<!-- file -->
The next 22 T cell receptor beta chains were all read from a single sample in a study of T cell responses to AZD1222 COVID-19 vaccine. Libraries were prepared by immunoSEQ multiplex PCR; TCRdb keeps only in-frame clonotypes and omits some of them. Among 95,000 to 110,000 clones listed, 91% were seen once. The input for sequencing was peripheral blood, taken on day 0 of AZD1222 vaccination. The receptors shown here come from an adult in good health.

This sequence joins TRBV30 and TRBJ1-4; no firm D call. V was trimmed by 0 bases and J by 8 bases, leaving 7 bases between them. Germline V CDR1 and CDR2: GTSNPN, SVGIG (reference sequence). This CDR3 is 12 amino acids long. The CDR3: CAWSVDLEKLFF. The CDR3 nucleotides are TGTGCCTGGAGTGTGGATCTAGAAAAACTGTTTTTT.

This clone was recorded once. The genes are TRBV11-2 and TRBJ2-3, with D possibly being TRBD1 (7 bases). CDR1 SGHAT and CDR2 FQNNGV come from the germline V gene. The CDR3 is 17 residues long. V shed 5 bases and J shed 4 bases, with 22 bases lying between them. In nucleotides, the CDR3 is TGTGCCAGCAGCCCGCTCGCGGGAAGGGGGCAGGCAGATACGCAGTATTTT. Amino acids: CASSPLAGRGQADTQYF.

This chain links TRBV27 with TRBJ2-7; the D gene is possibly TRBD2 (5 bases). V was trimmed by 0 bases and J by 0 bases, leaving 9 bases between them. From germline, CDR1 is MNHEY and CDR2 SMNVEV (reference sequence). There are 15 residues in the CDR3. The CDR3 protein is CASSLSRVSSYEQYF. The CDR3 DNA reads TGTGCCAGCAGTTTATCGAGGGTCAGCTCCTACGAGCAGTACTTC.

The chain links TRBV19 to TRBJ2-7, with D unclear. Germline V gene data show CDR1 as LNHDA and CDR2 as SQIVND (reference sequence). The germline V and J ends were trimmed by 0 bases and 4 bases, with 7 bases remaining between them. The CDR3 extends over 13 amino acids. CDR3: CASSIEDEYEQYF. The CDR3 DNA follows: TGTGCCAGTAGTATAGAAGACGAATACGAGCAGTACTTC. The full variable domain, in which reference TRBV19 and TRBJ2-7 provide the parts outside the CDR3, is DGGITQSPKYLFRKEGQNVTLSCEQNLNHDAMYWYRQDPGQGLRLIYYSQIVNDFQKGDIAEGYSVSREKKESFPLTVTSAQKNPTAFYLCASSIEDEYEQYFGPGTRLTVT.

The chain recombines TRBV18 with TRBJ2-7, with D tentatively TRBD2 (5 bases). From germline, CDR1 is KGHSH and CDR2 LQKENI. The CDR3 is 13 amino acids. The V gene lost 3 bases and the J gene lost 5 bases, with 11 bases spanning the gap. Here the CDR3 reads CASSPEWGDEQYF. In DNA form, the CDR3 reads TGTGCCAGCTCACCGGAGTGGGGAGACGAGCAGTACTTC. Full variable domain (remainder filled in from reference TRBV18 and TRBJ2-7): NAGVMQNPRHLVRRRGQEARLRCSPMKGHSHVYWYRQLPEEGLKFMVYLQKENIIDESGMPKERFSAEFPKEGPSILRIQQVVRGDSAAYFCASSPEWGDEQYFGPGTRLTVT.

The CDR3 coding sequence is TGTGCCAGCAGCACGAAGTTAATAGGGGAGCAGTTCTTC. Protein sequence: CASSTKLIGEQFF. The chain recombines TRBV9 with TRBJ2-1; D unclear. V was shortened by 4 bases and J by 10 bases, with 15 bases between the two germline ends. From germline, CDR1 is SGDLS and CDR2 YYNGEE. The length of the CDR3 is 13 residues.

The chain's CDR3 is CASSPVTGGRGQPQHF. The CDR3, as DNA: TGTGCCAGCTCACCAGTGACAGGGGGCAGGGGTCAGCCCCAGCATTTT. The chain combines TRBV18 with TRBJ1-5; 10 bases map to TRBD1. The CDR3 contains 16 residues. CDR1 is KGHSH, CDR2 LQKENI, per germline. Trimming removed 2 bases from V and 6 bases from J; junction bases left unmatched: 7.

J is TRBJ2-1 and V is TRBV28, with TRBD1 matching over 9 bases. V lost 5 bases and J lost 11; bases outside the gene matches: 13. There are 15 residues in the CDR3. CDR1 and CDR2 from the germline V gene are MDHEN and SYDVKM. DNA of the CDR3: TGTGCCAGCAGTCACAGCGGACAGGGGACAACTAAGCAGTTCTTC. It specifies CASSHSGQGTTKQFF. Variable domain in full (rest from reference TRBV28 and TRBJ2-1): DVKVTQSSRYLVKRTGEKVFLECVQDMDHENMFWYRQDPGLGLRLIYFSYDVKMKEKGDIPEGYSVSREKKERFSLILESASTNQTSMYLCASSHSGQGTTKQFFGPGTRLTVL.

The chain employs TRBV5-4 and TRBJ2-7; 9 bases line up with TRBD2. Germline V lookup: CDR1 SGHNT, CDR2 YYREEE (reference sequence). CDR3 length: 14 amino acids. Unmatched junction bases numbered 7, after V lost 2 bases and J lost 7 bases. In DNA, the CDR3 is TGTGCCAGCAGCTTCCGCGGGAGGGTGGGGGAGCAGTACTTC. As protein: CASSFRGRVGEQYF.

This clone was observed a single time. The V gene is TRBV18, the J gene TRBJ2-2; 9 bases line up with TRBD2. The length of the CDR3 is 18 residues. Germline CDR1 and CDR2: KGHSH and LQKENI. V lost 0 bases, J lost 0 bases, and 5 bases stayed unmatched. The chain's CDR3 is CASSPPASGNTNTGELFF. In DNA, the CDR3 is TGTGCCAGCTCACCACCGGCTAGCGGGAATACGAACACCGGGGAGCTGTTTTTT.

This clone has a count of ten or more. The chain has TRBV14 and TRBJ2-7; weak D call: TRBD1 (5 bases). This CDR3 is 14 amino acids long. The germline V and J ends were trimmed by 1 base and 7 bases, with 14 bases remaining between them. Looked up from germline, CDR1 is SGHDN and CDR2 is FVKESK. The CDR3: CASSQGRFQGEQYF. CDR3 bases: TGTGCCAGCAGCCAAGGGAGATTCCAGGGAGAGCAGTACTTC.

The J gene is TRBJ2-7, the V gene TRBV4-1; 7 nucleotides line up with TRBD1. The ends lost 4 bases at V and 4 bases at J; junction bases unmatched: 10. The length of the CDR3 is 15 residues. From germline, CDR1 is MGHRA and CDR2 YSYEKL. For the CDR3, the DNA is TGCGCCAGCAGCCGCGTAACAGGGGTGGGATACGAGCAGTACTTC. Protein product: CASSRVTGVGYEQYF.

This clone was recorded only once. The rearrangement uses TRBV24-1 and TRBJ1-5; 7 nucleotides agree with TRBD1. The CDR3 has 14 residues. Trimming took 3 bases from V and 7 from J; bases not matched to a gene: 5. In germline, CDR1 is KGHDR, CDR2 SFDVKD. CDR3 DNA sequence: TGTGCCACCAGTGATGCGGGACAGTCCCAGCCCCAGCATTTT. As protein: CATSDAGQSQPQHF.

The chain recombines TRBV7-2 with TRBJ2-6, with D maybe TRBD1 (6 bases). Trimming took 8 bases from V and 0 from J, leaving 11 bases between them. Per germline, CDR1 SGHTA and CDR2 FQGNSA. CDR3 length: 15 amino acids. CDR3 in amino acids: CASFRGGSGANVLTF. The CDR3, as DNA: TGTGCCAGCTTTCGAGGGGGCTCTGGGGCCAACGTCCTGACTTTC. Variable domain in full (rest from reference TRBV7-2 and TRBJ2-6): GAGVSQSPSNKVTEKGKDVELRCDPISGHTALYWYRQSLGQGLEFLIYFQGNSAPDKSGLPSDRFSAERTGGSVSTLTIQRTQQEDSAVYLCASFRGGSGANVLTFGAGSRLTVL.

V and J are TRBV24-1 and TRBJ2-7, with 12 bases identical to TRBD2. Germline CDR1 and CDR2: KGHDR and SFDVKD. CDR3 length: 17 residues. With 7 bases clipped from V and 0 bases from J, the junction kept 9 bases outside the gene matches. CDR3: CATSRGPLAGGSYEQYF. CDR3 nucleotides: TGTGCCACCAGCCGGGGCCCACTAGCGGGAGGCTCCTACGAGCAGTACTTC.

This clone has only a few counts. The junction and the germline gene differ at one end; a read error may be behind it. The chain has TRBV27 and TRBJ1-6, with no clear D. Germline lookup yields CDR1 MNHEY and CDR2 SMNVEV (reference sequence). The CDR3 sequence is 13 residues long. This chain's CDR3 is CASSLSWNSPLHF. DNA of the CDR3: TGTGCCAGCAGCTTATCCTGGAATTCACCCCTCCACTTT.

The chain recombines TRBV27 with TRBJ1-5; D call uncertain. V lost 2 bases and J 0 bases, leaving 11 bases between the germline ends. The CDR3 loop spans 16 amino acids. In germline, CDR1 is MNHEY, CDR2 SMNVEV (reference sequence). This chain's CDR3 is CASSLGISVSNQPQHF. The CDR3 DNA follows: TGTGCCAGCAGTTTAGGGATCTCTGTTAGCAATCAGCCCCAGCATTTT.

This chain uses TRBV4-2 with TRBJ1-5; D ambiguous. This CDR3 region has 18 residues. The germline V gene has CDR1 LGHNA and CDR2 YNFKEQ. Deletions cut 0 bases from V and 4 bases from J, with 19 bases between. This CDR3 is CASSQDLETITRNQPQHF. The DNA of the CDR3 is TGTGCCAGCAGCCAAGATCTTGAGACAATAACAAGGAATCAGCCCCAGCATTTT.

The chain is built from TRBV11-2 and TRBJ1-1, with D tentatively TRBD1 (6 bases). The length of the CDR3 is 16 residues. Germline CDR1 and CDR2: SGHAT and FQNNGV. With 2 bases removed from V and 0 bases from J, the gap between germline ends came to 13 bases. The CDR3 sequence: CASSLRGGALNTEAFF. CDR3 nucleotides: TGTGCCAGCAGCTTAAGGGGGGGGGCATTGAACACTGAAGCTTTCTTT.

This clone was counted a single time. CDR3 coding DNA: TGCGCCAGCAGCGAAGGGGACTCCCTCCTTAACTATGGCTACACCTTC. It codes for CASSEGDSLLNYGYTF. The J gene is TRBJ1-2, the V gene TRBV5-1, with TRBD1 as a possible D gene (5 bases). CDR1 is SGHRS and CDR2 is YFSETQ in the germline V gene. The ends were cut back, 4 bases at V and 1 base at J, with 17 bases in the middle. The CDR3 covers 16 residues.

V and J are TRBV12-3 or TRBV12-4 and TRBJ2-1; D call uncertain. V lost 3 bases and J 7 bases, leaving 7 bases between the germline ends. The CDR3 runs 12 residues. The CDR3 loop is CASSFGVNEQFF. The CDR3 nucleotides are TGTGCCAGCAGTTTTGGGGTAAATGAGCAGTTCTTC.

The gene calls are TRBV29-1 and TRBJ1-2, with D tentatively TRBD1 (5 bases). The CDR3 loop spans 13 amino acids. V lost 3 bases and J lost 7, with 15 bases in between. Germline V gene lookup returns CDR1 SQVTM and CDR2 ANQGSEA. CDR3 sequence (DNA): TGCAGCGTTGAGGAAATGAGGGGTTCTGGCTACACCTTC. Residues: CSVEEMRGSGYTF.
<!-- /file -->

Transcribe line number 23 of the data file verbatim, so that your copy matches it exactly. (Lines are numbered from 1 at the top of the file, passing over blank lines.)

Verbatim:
The gene calls are TRBV29-1 and TRBJ1-2, with D tentatively TRBD1 (5 bases). The CDR3 loop spans 13 amino acids. V lost 3 bases and J lost 7, with 15 bases in between. Germline V gene lookup returns CDR1 SQVTM and CDR2 ANQGSEA. CDR3 sequence (DNA): TGCAGCGTTGAGGAAATGAGGGGTTCTGGCTACACCTTC. Residues: CSVEEMRGSGYTF.